Beware The Free Charge for Your Smartphone

By Ben Hamill - February 19 2020

Beware The Free Charge for Your Smartphone

Nothing free truly ever is. Not even the smart phone charging stations offered “for free” to travellers and shoppers who pass through airports and big city shopping centres. And if you thought that the term “juice jacking” refers to someone either nicking or spiking your fruit juice, then think again. Not that anyone could reasonably be expected to know what the term actually refers to as folks are generally not at all aware that juice jacking is actually happening when it’s happening.

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The term refers to hackers gaining access to the information on an individual’s device when plugged into a typical public charging station. Those most at risk of falling victim to juice jacking are folks who travel abroad. Even though tech security experts have been trying to eradicate the problem ever since having first become aware of its sheer magnitude, malicious charge-points remain a reality to both aware and wary of. This according to Canadian Research Chair and mobile security expert Natalia Stakhanova.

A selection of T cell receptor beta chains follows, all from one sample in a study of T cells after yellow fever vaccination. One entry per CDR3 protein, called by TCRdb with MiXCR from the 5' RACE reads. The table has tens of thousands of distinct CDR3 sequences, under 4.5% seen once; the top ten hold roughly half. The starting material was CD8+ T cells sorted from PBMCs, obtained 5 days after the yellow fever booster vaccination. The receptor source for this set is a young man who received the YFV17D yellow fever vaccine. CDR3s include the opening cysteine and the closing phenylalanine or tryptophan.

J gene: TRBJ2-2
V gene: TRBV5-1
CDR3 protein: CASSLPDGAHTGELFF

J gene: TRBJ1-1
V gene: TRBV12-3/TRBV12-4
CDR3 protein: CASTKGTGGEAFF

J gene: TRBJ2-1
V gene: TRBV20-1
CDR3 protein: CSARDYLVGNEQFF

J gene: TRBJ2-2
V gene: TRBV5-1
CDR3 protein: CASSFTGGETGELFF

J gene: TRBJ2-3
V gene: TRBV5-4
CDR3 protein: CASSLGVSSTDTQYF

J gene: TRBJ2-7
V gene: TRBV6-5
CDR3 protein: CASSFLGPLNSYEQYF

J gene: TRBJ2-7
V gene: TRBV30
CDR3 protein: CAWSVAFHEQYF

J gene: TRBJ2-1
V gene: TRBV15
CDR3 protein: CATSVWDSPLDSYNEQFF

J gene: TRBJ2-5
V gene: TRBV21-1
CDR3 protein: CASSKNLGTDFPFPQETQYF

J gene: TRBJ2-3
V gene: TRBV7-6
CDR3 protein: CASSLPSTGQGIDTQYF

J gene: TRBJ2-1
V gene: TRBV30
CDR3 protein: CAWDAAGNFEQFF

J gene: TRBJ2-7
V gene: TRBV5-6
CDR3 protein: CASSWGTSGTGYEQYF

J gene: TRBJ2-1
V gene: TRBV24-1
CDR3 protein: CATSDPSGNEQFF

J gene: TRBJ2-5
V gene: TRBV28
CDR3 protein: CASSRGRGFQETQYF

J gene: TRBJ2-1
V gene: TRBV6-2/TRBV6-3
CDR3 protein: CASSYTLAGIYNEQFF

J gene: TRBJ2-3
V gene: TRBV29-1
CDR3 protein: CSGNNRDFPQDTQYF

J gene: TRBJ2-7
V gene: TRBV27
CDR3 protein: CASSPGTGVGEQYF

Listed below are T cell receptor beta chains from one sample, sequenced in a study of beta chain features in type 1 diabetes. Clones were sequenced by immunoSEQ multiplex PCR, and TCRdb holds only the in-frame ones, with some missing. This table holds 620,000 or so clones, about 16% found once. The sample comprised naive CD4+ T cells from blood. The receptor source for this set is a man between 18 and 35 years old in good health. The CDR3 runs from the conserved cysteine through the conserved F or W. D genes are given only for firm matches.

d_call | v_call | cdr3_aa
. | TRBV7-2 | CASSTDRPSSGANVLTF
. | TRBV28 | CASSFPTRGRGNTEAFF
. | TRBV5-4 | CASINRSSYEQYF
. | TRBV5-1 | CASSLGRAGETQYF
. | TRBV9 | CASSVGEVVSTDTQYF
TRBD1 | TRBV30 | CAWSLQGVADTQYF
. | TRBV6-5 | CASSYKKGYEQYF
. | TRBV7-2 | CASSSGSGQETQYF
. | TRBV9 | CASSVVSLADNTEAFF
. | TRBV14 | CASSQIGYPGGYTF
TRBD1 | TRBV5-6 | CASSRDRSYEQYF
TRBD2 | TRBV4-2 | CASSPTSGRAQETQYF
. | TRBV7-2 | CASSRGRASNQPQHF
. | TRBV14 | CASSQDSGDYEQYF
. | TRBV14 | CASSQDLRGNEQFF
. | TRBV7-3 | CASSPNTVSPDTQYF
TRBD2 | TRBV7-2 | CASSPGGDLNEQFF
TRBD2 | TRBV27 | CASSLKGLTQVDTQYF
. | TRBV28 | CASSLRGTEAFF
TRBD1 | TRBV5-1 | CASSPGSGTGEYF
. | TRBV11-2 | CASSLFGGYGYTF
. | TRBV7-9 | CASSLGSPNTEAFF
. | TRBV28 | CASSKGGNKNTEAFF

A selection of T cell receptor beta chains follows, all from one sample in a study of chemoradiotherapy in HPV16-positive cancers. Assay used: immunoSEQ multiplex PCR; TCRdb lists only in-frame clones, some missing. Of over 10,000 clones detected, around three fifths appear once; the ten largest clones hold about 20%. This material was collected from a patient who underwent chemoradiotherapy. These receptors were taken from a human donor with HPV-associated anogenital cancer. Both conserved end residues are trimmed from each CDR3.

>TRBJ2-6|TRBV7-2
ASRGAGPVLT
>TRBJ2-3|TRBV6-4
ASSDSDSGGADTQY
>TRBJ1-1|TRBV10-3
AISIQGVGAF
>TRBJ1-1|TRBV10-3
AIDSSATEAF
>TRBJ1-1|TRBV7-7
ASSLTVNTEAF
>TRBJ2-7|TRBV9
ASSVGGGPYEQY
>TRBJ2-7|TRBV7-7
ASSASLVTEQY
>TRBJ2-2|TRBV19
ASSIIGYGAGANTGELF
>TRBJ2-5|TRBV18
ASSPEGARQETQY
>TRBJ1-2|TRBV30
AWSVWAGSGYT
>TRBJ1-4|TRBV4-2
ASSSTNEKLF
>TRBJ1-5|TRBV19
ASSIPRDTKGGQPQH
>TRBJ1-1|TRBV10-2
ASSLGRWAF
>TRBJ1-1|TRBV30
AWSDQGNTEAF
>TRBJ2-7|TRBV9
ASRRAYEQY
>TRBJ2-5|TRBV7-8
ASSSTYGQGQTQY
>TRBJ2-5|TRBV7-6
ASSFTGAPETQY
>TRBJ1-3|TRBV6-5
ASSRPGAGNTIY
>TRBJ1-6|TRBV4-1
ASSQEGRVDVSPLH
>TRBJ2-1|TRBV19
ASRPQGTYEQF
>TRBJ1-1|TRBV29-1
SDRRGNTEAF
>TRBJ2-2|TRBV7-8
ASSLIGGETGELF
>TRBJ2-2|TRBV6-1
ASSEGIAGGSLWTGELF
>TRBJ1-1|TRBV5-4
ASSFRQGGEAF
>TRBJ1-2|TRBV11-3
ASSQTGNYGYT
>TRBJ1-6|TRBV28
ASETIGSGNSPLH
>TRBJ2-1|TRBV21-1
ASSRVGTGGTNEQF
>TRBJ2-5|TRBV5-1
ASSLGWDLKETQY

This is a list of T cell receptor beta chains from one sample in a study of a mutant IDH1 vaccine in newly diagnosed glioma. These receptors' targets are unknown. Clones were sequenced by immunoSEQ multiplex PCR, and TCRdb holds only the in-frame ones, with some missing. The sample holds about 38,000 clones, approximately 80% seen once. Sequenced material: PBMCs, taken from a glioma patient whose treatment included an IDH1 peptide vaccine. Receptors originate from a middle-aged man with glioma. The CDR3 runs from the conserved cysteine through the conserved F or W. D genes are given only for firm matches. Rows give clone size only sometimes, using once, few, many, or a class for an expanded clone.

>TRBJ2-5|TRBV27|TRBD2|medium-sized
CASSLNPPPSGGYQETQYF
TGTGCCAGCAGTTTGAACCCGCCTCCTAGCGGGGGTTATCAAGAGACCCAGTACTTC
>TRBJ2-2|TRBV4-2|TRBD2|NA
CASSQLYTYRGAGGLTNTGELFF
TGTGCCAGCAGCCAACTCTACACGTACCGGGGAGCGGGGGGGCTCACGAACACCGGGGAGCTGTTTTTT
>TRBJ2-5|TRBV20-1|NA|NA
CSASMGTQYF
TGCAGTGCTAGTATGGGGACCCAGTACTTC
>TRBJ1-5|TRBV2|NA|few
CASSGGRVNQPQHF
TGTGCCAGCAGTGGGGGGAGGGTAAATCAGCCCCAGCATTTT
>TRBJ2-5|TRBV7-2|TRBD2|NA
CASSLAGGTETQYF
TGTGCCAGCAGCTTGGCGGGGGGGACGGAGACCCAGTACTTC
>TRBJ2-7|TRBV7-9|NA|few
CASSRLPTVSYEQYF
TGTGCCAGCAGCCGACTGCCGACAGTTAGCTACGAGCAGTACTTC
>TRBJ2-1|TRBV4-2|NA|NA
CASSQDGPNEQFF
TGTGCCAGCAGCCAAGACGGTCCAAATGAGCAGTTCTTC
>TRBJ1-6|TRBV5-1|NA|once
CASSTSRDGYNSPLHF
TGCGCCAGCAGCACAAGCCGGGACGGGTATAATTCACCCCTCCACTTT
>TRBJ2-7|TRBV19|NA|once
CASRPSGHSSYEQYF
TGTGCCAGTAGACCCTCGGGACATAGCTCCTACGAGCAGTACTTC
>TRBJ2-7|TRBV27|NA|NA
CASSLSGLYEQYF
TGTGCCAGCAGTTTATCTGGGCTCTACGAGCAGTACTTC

Mind Your USB

Since juice jacking can be exceptionally hard to pin-point, with the majority of people who fall victim to any degree of identity theft not being aware of how their information had been stolen in the first place, it’s important to know how to avoid being juice-jacked in the first place.

The central component to all of this is the everyday USB port. Most of us are familiar with the variety of USB port that acts both as a data transfer utility as well as an energy transfer device. It’s not rocket science to try and figure out why this double-bill is especially useful to those in the information-theft business.

Info Is Never Harmless

Another big problem is that many people consider their phones to be pretty harmless as far as compromising information is concerned. It’s easy to lose track of the fact that even information as basic as an email address or contact number may prove disastrous when in the wrong hands as this is the kind of info generally used to access online banking platforms. And so, in the words of Los Angeles County deputy district attorney Luke Sisak, “a free charge could end up draining your bank account”.

A recommended alternative would be to get into the habit of carrying around your own AC charger. Also, the majority of smart phones come standard with the option of blocking the phone from transferring any information to an outside device. A simple measure indeed but one that’s able to go a really long way when talking identity theft.

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